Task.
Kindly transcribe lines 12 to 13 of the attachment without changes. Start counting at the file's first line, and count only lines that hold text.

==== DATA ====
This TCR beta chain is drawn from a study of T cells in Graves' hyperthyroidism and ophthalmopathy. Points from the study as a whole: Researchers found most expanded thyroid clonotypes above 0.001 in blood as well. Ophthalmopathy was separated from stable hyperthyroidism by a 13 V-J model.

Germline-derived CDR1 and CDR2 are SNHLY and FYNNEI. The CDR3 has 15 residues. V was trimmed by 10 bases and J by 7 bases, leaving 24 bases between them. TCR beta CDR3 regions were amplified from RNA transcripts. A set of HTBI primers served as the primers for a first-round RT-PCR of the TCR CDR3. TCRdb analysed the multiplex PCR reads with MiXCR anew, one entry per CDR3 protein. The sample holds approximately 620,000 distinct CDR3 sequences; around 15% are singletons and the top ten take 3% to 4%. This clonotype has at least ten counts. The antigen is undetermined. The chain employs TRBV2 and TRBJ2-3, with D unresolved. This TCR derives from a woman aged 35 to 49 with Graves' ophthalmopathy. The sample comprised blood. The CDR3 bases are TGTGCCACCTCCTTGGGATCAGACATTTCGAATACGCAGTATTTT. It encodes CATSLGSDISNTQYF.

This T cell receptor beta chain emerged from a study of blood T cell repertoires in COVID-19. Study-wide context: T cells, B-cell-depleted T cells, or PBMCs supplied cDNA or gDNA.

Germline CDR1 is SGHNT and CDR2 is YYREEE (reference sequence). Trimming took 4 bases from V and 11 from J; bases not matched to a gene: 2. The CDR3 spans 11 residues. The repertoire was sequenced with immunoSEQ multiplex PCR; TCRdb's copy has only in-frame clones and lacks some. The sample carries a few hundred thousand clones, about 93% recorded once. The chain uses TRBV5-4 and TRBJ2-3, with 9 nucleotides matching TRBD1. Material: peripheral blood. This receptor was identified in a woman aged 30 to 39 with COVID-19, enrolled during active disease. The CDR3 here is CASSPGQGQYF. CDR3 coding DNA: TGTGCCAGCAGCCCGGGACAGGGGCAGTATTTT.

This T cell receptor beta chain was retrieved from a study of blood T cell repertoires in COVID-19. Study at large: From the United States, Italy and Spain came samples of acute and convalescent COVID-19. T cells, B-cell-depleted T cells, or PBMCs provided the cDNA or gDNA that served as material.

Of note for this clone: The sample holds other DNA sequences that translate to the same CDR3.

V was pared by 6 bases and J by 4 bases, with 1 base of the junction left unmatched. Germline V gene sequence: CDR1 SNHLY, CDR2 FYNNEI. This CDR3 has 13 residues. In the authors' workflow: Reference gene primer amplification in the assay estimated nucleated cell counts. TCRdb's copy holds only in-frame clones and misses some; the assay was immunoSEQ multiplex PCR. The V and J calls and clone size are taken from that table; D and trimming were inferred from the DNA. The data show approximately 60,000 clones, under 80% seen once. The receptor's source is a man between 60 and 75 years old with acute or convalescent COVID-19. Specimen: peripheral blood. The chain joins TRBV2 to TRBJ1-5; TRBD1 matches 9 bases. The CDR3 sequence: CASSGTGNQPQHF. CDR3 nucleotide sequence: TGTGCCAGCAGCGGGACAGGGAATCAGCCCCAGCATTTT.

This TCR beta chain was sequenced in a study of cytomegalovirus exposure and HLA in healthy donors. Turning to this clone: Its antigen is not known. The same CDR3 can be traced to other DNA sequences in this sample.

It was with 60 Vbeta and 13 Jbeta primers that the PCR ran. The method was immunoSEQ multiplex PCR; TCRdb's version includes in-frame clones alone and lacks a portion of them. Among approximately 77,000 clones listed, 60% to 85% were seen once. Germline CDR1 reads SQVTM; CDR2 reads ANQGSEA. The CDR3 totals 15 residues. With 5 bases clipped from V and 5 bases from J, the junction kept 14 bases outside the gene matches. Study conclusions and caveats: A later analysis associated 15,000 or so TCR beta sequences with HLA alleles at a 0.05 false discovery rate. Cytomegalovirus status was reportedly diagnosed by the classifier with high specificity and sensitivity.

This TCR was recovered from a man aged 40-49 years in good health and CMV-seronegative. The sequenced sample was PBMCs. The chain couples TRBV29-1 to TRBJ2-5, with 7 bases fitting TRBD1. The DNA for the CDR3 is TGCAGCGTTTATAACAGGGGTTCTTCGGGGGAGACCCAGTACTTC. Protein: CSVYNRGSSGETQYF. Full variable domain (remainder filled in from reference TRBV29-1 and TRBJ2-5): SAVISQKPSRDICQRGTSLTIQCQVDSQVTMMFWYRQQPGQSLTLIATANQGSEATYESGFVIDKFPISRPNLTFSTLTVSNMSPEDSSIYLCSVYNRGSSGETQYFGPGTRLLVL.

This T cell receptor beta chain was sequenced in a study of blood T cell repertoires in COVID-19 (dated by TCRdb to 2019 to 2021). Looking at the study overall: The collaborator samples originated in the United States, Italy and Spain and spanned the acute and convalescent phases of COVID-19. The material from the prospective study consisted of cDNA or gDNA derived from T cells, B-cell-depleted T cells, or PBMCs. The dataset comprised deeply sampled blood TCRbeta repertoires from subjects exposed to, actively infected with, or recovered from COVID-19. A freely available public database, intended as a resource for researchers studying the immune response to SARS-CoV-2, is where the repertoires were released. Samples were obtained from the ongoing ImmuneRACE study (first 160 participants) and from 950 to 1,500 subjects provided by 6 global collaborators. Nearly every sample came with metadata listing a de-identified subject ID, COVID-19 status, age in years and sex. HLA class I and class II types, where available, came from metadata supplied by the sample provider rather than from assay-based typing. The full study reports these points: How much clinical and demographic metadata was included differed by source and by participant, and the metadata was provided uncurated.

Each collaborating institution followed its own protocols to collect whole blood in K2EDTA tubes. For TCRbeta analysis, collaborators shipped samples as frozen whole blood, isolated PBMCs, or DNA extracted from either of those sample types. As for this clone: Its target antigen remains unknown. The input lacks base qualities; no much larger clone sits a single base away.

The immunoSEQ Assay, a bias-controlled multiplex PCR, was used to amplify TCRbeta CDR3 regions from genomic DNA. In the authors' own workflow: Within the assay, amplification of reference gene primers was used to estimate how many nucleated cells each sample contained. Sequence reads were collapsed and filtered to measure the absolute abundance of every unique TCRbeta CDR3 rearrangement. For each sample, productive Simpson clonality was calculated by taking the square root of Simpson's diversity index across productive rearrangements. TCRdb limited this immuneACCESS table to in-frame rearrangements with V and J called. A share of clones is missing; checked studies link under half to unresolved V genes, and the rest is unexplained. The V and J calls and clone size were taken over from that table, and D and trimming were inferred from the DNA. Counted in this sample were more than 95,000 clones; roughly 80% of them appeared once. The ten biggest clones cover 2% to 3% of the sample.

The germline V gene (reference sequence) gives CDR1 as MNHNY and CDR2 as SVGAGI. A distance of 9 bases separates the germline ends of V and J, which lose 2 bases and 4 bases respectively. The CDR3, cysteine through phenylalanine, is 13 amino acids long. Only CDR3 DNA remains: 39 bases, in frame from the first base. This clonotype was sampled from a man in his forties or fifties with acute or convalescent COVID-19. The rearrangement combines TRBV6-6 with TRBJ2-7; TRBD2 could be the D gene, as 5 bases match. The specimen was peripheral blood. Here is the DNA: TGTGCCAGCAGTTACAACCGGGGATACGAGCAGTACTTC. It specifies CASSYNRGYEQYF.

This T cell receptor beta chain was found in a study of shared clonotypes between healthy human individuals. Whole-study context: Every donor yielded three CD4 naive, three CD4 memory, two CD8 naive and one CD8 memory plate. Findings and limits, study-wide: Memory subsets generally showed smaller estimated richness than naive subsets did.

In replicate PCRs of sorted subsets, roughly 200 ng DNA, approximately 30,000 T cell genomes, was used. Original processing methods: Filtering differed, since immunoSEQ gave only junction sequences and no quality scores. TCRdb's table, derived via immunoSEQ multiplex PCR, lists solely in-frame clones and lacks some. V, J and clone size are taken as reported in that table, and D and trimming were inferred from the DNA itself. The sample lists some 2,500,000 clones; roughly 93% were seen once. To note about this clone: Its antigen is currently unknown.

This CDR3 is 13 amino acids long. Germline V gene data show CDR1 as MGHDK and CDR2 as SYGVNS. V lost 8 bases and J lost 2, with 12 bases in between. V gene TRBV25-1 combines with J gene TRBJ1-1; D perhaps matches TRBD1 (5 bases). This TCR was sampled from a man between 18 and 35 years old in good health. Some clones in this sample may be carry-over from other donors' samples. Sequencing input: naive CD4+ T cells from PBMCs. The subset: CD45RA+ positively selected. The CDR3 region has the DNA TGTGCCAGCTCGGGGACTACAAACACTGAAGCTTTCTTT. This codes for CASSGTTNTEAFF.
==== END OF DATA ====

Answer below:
Each collaborating institution followed its own protocols to collect whole blood in K2EDTA tubes. For TCRbeta analysis, collaborators shipped samples as frozen whole blood, isolated PBMCs, or DNA extracted from either of those sample types. As for this clone: Its target antigen remains unknown. The input lacks base qualities; no much larger clone sits a single base away.

The immunoSEQ Assay, a bias-controlled multiplex PCR, was used to amplify TCRbeta CDR3 regions from genomic DNA. In the authors' own workflow: Within the assay, amplification of reference gene primers was used to estimate how many nucleated cells each sample contained. Sequence reads were collapsed and filtered to measure the absolute abundance of every unique TCRbeta CDR3 rearrangement. For each sample, productive Simpson clonality was calculated by taking the square root of Simpson's diversity index across productive rearrangements. TCRdb limited this immuneACCESS table to in-frame rearrangements with V and J called. A share of clones is missing; checked studies link under half to unresolved V genes, and the rest is unexplained. The V and J calls and clone size were taken over from that table, and D and trimming were inferred from the DNA. Counted in this sample were more than 95,000 clones; roughly 80% of them appeared once. The ten biggest clones cover 2% to 3% of the sample.